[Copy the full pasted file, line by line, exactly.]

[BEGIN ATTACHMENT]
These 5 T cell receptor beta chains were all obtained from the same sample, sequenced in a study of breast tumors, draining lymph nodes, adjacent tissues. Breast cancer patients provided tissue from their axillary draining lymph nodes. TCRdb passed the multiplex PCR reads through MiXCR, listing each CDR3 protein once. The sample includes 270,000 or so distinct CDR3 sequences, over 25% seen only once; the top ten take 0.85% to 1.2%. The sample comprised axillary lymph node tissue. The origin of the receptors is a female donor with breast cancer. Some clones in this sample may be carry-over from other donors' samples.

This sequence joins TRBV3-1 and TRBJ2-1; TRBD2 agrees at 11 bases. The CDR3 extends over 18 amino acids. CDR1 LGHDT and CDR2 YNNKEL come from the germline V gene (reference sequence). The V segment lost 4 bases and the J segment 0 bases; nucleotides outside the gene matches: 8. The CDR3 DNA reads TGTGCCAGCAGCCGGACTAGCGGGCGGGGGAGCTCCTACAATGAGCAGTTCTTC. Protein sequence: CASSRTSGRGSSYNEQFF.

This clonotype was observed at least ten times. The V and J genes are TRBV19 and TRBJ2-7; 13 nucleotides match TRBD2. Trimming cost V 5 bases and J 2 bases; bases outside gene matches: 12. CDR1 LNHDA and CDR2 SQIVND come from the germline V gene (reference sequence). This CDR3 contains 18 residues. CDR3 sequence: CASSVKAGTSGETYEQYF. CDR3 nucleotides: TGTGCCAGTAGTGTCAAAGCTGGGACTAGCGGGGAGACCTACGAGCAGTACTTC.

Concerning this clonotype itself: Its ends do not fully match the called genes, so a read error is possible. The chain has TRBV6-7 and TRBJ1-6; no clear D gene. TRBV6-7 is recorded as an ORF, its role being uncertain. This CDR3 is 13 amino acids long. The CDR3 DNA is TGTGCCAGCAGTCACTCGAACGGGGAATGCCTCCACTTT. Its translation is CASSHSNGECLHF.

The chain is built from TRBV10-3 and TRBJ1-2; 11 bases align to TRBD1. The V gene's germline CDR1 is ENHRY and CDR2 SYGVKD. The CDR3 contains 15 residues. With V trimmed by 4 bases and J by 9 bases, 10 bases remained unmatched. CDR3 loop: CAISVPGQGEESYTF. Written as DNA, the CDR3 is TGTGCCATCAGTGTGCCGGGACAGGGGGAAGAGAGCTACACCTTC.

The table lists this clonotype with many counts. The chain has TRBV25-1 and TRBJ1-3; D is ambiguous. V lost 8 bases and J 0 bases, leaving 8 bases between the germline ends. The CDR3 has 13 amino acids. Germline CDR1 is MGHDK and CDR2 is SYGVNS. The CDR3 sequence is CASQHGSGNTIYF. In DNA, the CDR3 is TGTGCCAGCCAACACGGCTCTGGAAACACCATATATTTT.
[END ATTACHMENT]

These 5 T cell receptor beta chains were all obtained from the same sample, sequenced in a study of breast tumors, draining lymph nodes, adjacent tissues. Breast cancer patients provided tissue from their axillary draining lymph nodes. TCRdb passed the multiplex PCR reads through MiXCR, listing each CDR3 protein once. The sample includes 270,000 or so distinct CDR3 sequences, over 25% seen only once; the top ten take 0.85% to 1.2%. The sample comprised axillary lymph node tissue. The origin of the receptors is a female donor with breast cancer. Some clones in this sample may be carry-over from other donors' samples.

This sequence joins TRBV3-1 and TRBJ2-1; TRBD2 agrees at 11 bases. The CDR3 extends over 18 amino acids. CDR1 LGHDT and CDR2 YNNKEL come from the germline V gene (reference sequence). The V segment lost 4 bases and the J segment 0 bases; nucleotides outside the gene matches: 8. The CDR3 DNA reads TGTGCCAGCAGCCGGACTAGCGGGCGGGGGAGCTCCTACAATGAGCAGTTCTTC. Protein sequence: CASSRTSGRGSSYNEQFF.

This clonotype was observed at least ten times. The V and J genes are TRBV19 and TRBJ2-7; 13 nucleotides match TRBD2. Trimming cost V 5 bases and J 2 bases; bases outside gene matches: 12. CDR1 LNHDA and CDR2 SQIVND come from the germline V gene (reference sequence). This CDR3 contains 18 residues. CDR3 sequence: CASSVKAGTSGETYEQYF. CDR3 nucleotides: TGTGCCAGTAGTGTCAAAGCTGGGACTAGCGGGGAGACCTACGAGCAGTACTTC.

Concerning this clonotype itself: Its ends do not fully match the called genes, so a read error is possible. The chain has TRBV6-7 and TRBJ1-6; no clear D gene. TRBV6-7 is recorded as an ORF, its role being uncertain. This CDR3 is 13 amino acids long. The CDR3 DNA is TGTGCCAGCAGTCACTCGAACGGGGAATGCCTCCACTTT. Its translation is CASSHSNGECLHF.

The chain is built from TRBV10-3 and TRBJ1-2; 11 bases align to TRBD1. The V gene's germline CDR1 is ENHRY and CDR2 SYGVKD. The CDR3 contains 15 residues. With V trimmed by 4 bases and J by 9 bases, 10 bases remained unmatched. CDR3 loop: CAISVPGQGEESYTF. Written as DNA, the CDR3 is TGTGCCATCAGTGTGCCGGGACAGGGGGAAGAGAGCTACACCTTC.

The table lists this clonotype with many counts. The chain has TRBV25-1 and TRBJ1-3; D is ambiguous. V lost 8 bases and J 0 bases, leaving 8 bases between the germline ends. The CDR3 has 13 amino acids. Germline CDR1 is MGHDK and CDR2 is SYGVNS. The CDR3 sequence is CASQHGSGNTIYF. In DNA, the CDR3 is TGTGCCAGCCAACACGGCTCTGGAAACACCATATATTTT.